In what could be the beginning of a move to slow or stop the investigation by the special counsel, Press Secretary Sarah Huckabee Sanders told reporters today when asked if the president has the power to fire Robert Mueller, that he believes he does.
“We’ve been advised that the president certainly has the power to make that decision,” said Sanders, without expanding on what that means or whether he plans to act soon.
Sarah Sanders: Trump “certainly believes he has the power“ to fire Robert Mueller. (via ABC) pic.twitter.com/qtysO8K2pF
— Kyle Griffin (@kylegriffin1) April 10, 2018
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Sanders’ comment is technically incorrect, although there is a path that the president could take to achieve that objective.
Mueller can be fired by the Justice Department, which appointed him.
He is not an independent counsel, as Ken Starr was in the 1990s when he investigated then-President Bill Clinton leading to an unsuccessful impeachment attempt.
The law was changed thereafter and now a special counsel works under the Justice Department, which provides him money, resources, and access to the FBI.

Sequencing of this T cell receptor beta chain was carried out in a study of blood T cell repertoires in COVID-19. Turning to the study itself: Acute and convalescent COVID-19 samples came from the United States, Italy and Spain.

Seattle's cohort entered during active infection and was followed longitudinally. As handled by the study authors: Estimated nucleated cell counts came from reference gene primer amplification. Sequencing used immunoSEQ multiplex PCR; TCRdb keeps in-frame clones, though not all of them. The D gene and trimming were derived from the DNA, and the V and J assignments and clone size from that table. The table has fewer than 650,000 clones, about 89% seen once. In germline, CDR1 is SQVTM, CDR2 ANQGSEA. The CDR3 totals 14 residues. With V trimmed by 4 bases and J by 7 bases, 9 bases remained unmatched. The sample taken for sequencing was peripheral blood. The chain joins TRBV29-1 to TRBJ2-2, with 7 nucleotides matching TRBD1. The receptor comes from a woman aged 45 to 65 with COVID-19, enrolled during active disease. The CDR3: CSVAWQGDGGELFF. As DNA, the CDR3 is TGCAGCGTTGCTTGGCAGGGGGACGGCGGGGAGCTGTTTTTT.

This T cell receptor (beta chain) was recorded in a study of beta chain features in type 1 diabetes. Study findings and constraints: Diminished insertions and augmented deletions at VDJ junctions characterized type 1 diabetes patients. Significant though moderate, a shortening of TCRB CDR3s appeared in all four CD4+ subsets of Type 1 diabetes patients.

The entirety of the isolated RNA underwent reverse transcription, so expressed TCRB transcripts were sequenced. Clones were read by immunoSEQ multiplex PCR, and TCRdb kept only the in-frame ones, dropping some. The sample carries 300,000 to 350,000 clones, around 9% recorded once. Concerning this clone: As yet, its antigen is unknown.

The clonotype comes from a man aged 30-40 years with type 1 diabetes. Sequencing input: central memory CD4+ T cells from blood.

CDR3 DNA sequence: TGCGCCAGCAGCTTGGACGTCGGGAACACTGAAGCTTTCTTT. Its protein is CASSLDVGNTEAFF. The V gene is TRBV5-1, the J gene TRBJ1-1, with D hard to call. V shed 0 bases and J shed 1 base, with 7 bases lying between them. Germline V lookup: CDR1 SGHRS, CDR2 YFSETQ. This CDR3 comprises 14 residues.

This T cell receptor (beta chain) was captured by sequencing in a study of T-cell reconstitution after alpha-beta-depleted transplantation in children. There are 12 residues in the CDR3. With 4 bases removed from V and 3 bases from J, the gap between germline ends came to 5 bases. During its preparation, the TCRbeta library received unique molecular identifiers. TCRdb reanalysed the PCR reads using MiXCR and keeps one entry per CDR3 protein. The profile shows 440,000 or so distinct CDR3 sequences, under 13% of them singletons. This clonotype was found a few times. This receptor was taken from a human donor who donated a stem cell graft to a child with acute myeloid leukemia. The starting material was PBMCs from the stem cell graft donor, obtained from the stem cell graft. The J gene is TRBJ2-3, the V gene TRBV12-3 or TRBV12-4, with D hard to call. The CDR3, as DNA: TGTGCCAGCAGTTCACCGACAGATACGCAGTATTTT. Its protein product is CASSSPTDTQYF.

Since Attorney General Jeff Sessions has recused himself from the investigation, that means it would fall on his deputy, Rod Rosenstein, to fire Mueller.
It Rosenstein refuses, which appears to be a real possibility, Trump would first have to order Sessions to fire Rosenstein, and then replace him with a person who would agree to do the president’s bidding.
It has been reported that Trump seriously considered firing Rosenstein in January but was stopped by White House lawyer Don McGhan. Two sources said Trump wanted to get rid of Rosenstein, per reporting by the New York Times and CNN.
“Let’s fire him, let’s get rid of him,” Trump has reportedly said of Rosenstein.
Since January, things have gotten a lot more heated and it would be harder for Trump to act now without causing what some are predicting would be a “constitutional crisis,” not just among Democrats but also with members of the Republican Party.
Exactly what would happen if Trump did first fire Mueller, with the assistance of Rosenstein or a successor, is unclear, but it would be a public relations nightmare from which the president might never wake up.
Trump’s problem with Mueller now is that it is not just about whether he colluded with Russia but also if he is guilty of obstruction of justice for firing FBI Director James Comey, and now whether he is guilty of various campaign violations related to the Stormy Daniels scandal.
If Trump fires Mueller, he could slow down the investigation but that might give Democrats the fodder they need to take back control of the House and possibly the Senate, and the first item on the agenda next January would be to renew the investigation at a much higher level, which could be a problem that the president will not be able to make go away.